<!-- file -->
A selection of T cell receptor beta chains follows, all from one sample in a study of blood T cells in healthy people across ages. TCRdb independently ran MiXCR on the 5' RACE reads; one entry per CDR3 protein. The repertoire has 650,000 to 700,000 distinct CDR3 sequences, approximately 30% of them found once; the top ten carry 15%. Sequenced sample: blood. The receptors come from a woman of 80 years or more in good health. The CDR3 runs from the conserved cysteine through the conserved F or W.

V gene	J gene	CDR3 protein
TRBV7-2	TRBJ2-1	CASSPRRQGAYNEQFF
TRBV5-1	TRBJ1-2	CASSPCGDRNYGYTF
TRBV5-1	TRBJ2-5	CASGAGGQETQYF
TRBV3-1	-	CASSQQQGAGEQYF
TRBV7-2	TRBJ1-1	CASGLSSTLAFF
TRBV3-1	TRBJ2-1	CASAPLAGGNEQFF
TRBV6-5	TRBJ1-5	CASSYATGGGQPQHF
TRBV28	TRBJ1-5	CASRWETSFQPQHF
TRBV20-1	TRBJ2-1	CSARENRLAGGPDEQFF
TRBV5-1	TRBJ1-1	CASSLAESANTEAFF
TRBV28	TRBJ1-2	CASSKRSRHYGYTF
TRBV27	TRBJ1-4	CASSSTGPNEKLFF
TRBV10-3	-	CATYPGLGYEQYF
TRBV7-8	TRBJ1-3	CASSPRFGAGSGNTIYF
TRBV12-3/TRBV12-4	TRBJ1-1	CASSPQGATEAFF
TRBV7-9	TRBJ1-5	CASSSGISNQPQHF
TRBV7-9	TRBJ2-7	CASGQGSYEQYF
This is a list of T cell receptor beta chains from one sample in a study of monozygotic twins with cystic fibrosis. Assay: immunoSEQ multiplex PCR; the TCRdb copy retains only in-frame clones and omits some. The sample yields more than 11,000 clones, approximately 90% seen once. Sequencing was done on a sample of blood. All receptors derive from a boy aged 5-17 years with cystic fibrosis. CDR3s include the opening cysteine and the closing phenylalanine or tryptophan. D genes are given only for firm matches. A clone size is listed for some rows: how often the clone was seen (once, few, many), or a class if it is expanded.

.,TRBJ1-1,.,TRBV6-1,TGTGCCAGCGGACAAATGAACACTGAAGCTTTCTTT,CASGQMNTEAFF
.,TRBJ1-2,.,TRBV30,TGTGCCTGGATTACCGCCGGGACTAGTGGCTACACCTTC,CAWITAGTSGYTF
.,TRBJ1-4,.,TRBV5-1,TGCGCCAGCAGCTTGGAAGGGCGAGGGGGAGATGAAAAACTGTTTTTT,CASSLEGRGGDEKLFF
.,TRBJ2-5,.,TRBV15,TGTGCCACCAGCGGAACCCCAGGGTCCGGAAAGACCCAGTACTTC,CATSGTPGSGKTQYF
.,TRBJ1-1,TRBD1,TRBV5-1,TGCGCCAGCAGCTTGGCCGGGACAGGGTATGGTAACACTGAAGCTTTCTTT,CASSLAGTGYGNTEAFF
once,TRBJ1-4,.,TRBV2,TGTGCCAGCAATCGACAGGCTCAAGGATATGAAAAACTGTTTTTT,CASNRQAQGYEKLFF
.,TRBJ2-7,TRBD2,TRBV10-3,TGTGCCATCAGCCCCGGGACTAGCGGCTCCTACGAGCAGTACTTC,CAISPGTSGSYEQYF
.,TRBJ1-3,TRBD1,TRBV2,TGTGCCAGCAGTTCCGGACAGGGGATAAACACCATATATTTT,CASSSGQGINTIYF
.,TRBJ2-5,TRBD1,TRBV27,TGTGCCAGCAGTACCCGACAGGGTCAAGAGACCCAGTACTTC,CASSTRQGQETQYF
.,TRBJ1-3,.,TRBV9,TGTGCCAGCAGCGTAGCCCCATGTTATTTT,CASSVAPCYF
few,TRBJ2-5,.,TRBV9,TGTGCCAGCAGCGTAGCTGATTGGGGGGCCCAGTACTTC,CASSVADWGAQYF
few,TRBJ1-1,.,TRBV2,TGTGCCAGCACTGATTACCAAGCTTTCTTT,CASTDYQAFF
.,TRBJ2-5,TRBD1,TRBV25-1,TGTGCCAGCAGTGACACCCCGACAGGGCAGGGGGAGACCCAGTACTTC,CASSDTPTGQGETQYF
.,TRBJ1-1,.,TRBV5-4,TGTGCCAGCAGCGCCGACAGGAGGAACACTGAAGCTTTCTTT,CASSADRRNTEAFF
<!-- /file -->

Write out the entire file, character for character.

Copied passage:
A selection of T cell receptor beta chains follows, all from one sample in a study of blood T cells in healthy people across ages. TCRdb independently ran MiXCR on the 5' RACE reads; one entry per CDR3 protein. The repertoire has 650,000 to 700,000 distinct CDR3 sequences, approximately 30% of them found once; the top ten carry 15%. Sequenced sample: blood. The receptors come from a woman of 80 years or more in good health. The CDR3 runs from the conserved cysteine through the conserved F or W.

V gene	J gene	CDR3 protein
TRBV7-2	TRBJ2-1	CASSPRRQGAYNEQFF
TRBV5-1	TRBJ1-2	CASSPCGDRNYGYTF
TRBV5-1	TRBJ2-5	CASGAGGQETQYF
TRBV3-1	-	CASSQQQGAGEQYF
TRBV7-2	TRBJ1-1	CASGLSSTLAFF
TRBV3-1	TRBJ2-1	CASAPLAGGNEQFF
TRBV6-5	TRBJ1-5	CASSYATGGGQPQHF
TRBV28	TRBJ1-5	CASRWETSFQPQHF
TRBV20-1	TRBJ2-1	CSARENRLAGGPDEQFF
TRBV5-1	TRBJ1-1	CASSLAESANTEAFF
TRBV28	TRBJ1-2	CASSKRSRHYGYTF
TRBV27	TRBJ1-4	CASSSTGPNEKLFF
TRBV10-3	-	CATYPGLGYEQYF
TRBV7-8	TRBJ1-3	CASSPRFGAGSGNTIYF
TRBV12-3/TRBV12-4	TRBJ1-1	CASSPQGATEAFF
TRBV7-9	TRBJ1-5	CASSSGISNQPQHF
TRBV7-9	TRBJ2-7	CASGQGSYEQYF
This is a list of T cell receptor beta chains from one sample in a study of monozygotic twins with cystic fibrosis. Assay: immunoSEQ multiplex PCR; the TCRdb copy retains only in-frame clones and omits some. The sample yields more than 11,000 clones, approximately 90% seen once. Sequencing was done on a sample of blood. All receptors derive from a boy aged 5-17 years with cystic fibrosis. CDR3s include the opening cysteine and the closing phenylalanine or tryptophan. D genes are given only for firm matches. A clone size is listed for some rows: how often the clone was seen (once, few, many), or a class if it is expanded.

.,TRBJ1-1,.,TRBV6-1,TGTGCCAGCGGACAAATGAACACTGAAGCTTTCTTT,CASGQMNTEAFF
.,TRBJ1-2,.,TRBV30,TGTGCCTGGATTACCGCCGGGACTAGTGGCTACACCTTC,CAWITAGTSGYTF
.,TRBJ1-4,.,TRBV5-1,TGCGCCAGCAGCTTGGAAGGGCGAGGGGGAGATGAAAAACTGTTTTTT,CASSLEGRGGDEKLFF
.,TRBJ2-5,.,TRBV15,TGTGCCACCAGCGGAACCCCAGGGTCCGGAAAGACCCAGTACTTC,CATSGTPGSGKTQYF
.,TRBJ1-1,TRBD1,TRBV5-1,TGCGCCAGCAGCTTGGCCGGGACAGGGTATGGTAACACTGAAGCTTTCTTT,CASSLAGTGYGNTEAFF
once,TRBJ1-4,.,TRBV2,TGTGCCAGCAATCGACAGGCTCAAGGATATGAAAAACTGTTTTTT,CASNRQAQGYEKLFF
.,TRBJ2-7,TRBD2,TRBV10-3,TGTGCCATCAGCCCCGGGACTAGCGGCTCCTACGAGCAGTACTTC,CAISPGTSGSYEQYF
.,TRBJ1-3,TRBD1,TRBV2,TGTGCCAGCAGTTCCGGACAGGGGATAAACACCATATATTTT,CASSSGQGINTIYF
.,TRBJ2-5,TRBD1,TRBV27,TGTGCCAGCAGTACCCGACAGGGTCAAGAGACCCAGTACTTC,CASSTRQGQETQYF
.,TRBJ1-3,.,TRBV9,TGTGCCAGCAGCGTAGCCCCATGTTATTTT,CASSVAPCYF
few,TRBJ2-5,.,TRBV9,TGTGCCAGCAGCGTAGCTGATTGGGGGGCCCAGTACTTC,CASSVADWGAQYF
few,TRBJ1-1,.,TRBV2,TGTGCCAGCACTGATTACCAAGCTTTCTTT,CASTDYQAFF
.,TRBJ2-5,TRBD1,TRBV25-1,TGTGCCAGCAGTGACACCCCGACAGGGCAGGGGGAGACCCAGTACTTC,CASSDTPTGQGETQYF
.,TRBJ1-1,.,TRBV5-4,TGTGCCAGCAGCGCCGACAGGAGGAACACTGAAGCTTTCTTT,CASSADRRNTEAFF